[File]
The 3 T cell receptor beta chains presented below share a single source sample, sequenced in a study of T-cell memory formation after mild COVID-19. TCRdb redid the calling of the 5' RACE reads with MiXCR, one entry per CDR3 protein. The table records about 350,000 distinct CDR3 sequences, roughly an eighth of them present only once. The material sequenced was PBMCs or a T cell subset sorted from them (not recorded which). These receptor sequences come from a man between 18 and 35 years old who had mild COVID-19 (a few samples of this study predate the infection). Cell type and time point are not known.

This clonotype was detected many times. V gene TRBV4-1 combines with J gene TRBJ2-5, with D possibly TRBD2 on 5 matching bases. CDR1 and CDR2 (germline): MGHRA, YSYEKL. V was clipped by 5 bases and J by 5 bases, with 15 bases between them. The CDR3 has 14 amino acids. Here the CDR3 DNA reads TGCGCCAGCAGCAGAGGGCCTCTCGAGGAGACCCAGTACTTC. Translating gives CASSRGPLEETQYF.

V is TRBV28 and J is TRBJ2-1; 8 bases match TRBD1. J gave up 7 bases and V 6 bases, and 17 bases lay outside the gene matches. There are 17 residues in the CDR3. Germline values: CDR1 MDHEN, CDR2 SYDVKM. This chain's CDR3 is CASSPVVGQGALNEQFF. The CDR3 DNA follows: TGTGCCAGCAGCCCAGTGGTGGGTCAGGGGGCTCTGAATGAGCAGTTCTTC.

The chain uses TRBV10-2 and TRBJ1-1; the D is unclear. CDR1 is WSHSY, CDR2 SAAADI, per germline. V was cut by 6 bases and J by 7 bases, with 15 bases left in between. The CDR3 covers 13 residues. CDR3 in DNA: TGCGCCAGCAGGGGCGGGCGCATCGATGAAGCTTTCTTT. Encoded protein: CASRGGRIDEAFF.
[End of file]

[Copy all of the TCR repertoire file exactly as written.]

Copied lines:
The 3 T cell receptor beta chains presented below share a single source sample, sequenced in a study of T-cell memory formation after mild COVID-19. TCRdb redid the calling of the 5' RACE reads with MiXCR, one entry per CDR3 protein. The table records about 350,000 distinct CDR3 sequences, roughly an eighth of them present only once. The material sequenced was PBMCs or a T cell subset sorted from them (not recorded which). These receptor sequences come from a man between 18 and 35 years old who had mild COVID-19 (a few samples of this study predate the infection). Cell type and time point are not known.

This clonotype was detected many times. V gene TRBV4-1 combines with J gene TRBJ2-5, with D possibly TRBD2 on 5 matching bases. CDR1 and CDR2 (germline): MGHRA, YSYEKL. V was clipped by 5 bases and J by 5 bases, with 15 bases between them. The CDR3 has 14 amino acids. Here the CDR3 DNA reads TGCGCCAGCAGCAGAGGGCCTCTCGAGGAGACCCAGTACTTC. Translating gives CASSRGPLEETQYF.

V is TRBV28 and J is TRBJ2-1; 8 bases match TRBD1. J gave up 7 bases and V 6 bases, and 17 bases lay outside the gene matches. There are 17 residues in the CDR3. Germline values: CDR1 MDHEN, CDR2 SYDVKM. This chain's CDR3 is CASSPVVGQGALNEQFF. The CDR3 DNA follows: TGTGCCAGCAGCCCAGTGGTGGGTCAGGGGGCTCTGAATGAGCAGTTCTTC.

The chain uses TRBV10-2 and TRBJ1-1; the D is unclear. CDR1 is WSHSY, CDR2 SAAADI, per germline. V was cut by 6 bases and J by 7 bases, with 15 bases left in between. The CDR3 covers 13 residues. CDR3 in DNA: TGCGCCAGCAGGGGCGGGCGCATCGATGAAGCTTTCTTT. Encoded protein: CASRGGRIDEAFF.